Belta reported Lukashenko said the Kremlin would likely attack Belarus if Belarus withdrew from the Collective Security Treaty Organization (CSTO) and joined NATO. Lukashenko did not threaten to leave the CSTO but spoke about a hypothetical situation in which Belarus leaves the CSTO. Lukashenko has not mentioned either leaving the CSTO or joining NATO since the protests began on August 9. Lukashenko – in concert with Kremlin media – has repeatedly accused NATO of threating a hybrid war against Belarus and the Union State. Lukashenko likely intended to highlight the Russian military threat to Belarus in such a hypothetical scenario (which no prominent Belarusian leader has advocated) for two reasons. First it serves as a reminder to the opposition and the West that Russia will not allow Belarus to leave its orbit and that such ideas should not be considered or advocated. Second, it puts more prominently in the minds of Belarusians the idea that Russia could be a military threat to Belarus, thereby possibly giving him more leverage to push back against Putin’s efforts to absorb Belarus by quietly supporting the emerging antibodies to such absorption.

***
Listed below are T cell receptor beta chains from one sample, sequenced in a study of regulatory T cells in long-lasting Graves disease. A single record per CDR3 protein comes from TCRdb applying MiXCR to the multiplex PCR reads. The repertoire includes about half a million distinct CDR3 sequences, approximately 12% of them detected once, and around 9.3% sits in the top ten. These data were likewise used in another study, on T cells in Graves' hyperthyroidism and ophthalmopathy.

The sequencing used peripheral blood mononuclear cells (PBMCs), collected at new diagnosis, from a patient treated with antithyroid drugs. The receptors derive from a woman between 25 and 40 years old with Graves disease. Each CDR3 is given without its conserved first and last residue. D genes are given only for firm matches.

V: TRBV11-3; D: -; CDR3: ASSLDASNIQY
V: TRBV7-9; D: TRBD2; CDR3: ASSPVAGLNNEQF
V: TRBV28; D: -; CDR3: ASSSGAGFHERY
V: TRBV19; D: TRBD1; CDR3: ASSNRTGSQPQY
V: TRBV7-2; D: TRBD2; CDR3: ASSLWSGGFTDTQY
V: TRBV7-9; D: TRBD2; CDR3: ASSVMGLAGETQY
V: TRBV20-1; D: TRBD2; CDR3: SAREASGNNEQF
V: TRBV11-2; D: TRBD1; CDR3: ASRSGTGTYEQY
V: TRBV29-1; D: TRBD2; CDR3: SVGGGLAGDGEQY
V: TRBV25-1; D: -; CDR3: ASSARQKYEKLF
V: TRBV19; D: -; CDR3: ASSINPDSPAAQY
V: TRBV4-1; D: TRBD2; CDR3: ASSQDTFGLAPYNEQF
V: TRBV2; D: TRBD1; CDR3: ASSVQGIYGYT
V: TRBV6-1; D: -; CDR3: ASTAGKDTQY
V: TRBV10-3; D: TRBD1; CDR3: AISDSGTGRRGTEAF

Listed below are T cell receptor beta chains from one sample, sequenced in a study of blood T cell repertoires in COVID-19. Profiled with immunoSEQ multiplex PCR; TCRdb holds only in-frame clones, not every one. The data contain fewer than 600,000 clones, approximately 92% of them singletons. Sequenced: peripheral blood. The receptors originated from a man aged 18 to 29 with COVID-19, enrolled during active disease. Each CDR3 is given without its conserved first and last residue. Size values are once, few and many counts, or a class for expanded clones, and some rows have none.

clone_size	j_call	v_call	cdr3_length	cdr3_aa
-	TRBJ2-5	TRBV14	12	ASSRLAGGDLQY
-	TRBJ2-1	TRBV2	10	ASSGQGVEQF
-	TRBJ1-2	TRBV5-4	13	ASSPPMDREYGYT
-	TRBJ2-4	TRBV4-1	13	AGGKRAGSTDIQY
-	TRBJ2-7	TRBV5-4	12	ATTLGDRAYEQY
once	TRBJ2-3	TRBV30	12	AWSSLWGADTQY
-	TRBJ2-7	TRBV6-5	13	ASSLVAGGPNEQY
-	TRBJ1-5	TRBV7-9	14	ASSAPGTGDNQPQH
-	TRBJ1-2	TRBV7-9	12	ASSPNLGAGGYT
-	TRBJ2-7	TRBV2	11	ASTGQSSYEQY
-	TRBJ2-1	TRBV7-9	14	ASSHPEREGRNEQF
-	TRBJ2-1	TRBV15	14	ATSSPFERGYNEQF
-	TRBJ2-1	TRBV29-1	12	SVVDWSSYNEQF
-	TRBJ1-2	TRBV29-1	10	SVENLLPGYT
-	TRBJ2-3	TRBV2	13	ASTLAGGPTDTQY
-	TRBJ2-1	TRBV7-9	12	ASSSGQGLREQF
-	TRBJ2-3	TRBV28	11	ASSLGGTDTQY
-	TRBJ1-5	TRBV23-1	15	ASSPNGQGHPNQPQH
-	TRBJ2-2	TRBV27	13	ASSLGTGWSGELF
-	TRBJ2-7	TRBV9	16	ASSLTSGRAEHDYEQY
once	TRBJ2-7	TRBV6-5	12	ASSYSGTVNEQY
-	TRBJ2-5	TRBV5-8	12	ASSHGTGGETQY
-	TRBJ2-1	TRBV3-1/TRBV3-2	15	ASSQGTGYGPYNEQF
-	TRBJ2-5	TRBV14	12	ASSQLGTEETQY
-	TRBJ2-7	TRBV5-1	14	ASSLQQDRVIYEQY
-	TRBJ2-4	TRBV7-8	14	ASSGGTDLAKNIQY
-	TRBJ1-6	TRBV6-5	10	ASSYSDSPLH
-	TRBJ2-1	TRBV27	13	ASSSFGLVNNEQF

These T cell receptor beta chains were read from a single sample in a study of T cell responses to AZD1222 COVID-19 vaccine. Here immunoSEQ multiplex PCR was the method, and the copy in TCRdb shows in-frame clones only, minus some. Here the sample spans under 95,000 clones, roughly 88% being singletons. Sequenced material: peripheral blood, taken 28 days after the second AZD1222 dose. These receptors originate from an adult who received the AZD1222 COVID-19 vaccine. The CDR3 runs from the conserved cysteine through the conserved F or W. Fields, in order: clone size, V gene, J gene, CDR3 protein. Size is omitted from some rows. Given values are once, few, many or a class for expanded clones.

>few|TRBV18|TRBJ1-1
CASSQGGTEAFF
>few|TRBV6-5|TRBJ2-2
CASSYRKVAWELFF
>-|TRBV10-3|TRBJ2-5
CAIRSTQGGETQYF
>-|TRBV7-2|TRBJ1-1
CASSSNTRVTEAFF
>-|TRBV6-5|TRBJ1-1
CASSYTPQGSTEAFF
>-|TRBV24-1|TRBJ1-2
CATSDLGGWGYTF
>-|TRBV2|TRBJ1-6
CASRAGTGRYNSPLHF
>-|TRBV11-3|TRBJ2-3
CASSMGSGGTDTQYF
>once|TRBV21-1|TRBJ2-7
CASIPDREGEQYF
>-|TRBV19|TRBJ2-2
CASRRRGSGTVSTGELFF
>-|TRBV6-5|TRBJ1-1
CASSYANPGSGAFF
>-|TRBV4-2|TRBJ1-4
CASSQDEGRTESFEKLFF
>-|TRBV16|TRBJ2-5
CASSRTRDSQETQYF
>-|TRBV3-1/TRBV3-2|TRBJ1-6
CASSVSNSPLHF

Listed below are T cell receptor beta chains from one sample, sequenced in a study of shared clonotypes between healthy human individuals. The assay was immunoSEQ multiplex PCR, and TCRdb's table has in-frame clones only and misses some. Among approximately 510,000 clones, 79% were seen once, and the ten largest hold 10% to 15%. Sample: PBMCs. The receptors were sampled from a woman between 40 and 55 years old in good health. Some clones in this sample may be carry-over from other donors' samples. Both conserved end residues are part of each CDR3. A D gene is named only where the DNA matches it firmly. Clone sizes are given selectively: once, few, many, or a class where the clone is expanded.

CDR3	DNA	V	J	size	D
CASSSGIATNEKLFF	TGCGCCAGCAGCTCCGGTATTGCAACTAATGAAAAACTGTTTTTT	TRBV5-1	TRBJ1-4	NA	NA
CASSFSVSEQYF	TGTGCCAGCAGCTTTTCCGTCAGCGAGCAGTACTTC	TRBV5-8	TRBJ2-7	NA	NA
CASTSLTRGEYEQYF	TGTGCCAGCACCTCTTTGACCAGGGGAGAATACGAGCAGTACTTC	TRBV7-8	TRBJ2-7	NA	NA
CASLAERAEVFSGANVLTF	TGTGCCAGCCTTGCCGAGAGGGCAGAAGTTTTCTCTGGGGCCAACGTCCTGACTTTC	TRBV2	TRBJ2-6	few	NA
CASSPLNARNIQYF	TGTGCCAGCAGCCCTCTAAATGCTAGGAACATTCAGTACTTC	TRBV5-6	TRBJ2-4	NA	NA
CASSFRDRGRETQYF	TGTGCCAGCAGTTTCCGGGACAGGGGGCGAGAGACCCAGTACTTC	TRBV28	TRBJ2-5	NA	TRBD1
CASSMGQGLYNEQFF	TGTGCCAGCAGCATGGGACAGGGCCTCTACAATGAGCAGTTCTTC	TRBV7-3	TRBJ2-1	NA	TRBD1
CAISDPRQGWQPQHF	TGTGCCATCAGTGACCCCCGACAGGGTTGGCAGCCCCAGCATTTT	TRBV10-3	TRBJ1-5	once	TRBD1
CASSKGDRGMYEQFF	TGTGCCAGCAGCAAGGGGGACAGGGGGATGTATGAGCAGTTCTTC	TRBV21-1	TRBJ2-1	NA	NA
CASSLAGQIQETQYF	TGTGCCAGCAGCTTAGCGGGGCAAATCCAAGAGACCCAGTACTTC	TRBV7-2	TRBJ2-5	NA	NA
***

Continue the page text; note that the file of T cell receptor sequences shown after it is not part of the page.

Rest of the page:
A previously-announced Putin-Lukashenko summit in Moscow is being delayed. Russian state-owned wire RIA Novosti reported on September 9 Lukashenko and Putin would meet in Moscow on September 14. Peskov denied the meeting will occur on September 14, saying it is too early to know when the meeting will take place. Previous reports had claimed Lukashenko and Putin would meet on September 10. Lukashenko may have chosen to resume balancing against the Kremlin at this time to gain leverage in preparation for his meeting with Putin in Moscow and after expelling most of Belarus’ opposition leaders, cracking down on protesters, and securing loyalty inside his security services. The Kremlin will still likely attempt to extract serious concessions from Lukashenko, such as constitutional amendments formalizing the Union State and additional Russian military basing rights in Belarus. Putin may be delaying the meeting in response to Lukashenko’s most recent actions to reset the conditions for the discussion more in his favor.